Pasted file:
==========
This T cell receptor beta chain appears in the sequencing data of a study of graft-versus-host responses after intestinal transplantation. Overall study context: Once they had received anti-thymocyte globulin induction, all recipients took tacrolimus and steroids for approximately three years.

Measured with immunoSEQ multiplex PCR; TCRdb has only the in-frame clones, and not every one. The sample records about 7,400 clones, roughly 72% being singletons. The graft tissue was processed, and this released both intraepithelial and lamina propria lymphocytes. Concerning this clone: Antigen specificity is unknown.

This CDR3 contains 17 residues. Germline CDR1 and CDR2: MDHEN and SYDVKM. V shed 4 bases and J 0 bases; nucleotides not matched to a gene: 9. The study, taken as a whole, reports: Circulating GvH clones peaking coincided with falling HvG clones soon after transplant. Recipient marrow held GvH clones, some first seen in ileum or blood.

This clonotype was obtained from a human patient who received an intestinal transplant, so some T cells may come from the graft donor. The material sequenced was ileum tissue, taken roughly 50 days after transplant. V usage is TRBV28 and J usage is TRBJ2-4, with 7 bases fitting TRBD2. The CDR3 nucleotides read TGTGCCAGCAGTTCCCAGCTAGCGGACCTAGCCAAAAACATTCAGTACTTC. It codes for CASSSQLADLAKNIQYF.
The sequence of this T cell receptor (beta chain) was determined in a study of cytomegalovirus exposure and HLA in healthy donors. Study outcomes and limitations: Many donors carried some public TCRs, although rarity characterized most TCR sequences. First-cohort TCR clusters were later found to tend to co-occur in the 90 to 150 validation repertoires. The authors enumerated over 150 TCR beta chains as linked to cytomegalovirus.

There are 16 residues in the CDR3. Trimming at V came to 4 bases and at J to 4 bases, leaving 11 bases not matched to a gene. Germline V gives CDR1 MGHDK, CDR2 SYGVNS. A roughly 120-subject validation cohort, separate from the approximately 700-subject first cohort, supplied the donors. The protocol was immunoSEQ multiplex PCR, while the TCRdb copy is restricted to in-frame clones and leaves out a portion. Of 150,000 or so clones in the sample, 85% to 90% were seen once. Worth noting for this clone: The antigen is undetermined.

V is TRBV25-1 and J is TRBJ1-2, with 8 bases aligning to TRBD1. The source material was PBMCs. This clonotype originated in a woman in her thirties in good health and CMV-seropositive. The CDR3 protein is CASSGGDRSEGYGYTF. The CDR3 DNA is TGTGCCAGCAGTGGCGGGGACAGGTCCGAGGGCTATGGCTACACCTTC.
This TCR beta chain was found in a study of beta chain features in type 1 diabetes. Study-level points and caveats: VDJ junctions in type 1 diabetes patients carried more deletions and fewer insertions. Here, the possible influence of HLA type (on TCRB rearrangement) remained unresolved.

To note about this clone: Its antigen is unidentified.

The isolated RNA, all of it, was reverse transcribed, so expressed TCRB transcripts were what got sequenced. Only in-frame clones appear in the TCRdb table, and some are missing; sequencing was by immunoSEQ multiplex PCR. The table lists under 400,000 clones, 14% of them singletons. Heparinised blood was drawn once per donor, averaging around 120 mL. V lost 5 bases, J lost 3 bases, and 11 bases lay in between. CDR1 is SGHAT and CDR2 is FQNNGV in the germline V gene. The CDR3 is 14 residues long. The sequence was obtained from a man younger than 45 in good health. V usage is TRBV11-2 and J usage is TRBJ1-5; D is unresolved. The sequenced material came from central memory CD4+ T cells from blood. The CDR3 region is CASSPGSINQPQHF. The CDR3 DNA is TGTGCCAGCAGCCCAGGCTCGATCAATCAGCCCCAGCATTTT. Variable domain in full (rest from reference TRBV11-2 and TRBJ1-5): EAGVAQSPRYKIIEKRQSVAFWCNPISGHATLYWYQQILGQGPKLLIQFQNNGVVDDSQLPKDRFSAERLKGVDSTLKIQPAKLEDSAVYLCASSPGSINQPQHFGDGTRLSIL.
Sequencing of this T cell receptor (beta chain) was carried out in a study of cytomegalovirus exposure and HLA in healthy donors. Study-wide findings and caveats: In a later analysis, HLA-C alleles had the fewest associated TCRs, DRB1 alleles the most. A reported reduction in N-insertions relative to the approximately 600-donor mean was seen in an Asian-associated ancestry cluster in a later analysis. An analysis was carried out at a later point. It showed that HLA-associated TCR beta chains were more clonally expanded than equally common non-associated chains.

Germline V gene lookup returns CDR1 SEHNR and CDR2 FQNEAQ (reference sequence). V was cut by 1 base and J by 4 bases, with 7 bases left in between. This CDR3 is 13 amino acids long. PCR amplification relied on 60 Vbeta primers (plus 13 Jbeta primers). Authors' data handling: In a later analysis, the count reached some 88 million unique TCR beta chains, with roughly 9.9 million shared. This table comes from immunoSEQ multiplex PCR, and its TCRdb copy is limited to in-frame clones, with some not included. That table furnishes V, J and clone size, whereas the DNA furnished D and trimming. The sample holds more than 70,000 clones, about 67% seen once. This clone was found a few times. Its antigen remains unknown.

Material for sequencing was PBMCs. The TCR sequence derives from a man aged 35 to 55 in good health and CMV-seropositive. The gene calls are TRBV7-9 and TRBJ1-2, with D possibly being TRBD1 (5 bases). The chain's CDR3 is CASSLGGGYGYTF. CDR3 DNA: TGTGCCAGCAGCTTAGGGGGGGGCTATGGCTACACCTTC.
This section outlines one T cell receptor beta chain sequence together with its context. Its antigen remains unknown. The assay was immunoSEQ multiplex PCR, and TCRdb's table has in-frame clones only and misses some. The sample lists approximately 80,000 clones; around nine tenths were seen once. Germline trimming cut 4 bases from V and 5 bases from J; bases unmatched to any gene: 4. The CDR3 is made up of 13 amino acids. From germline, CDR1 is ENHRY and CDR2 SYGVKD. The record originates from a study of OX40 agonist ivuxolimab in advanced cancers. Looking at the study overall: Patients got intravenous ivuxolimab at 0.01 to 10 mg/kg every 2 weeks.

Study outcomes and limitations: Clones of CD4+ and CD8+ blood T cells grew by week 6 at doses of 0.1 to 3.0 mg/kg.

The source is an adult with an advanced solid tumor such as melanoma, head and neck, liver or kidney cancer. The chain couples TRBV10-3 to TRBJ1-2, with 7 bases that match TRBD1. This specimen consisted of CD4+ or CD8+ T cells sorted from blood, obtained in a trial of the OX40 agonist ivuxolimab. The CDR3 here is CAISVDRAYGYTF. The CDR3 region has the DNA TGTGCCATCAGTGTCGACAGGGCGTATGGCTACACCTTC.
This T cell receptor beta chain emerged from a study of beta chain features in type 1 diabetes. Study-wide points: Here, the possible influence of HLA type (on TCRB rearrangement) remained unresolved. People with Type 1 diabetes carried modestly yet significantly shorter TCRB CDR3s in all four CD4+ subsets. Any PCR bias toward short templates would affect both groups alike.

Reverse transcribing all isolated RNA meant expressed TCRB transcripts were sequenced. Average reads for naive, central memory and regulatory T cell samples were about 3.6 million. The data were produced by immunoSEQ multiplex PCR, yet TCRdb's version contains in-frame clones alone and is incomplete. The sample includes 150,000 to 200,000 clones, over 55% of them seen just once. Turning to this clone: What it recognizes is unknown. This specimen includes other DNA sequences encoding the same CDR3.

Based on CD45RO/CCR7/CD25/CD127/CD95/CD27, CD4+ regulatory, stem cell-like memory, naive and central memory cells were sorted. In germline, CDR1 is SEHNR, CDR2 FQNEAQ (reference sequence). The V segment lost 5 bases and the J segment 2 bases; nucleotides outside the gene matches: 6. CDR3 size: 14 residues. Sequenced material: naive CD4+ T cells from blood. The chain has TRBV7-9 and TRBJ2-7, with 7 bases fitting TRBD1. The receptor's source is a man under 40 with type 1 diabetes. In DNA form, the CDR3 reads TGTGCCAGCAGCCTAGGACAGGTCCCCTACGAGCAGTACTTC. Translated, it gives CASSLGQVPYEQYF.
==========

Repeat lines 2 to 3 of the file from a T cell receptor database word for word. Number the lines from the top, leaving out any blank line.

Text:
Measured with immunoSEQ multiplex PCR; TCRdb has only the in-frame clones, and not every one. The sample records about 7,400 clones, roughly 72% being singletons. The graft tissue was processed, and this released both intraepithelial and lamina propria lymphocytes. Concerning this clone: Antigen specificity is unknown.

This CDR3 contains 17 residues. Germline CDR1 and CDR2: MDHEN and SYDVKM. V shed 4 bases and J 0 bases; nucleotides not matched to a gene: 9. The study, taken as a whole, reports: Circulating GvH clones peaking coincided with falling HvG clones soon after transplant. Recipient marrow held GvH clones, some first seen in ileum or blood.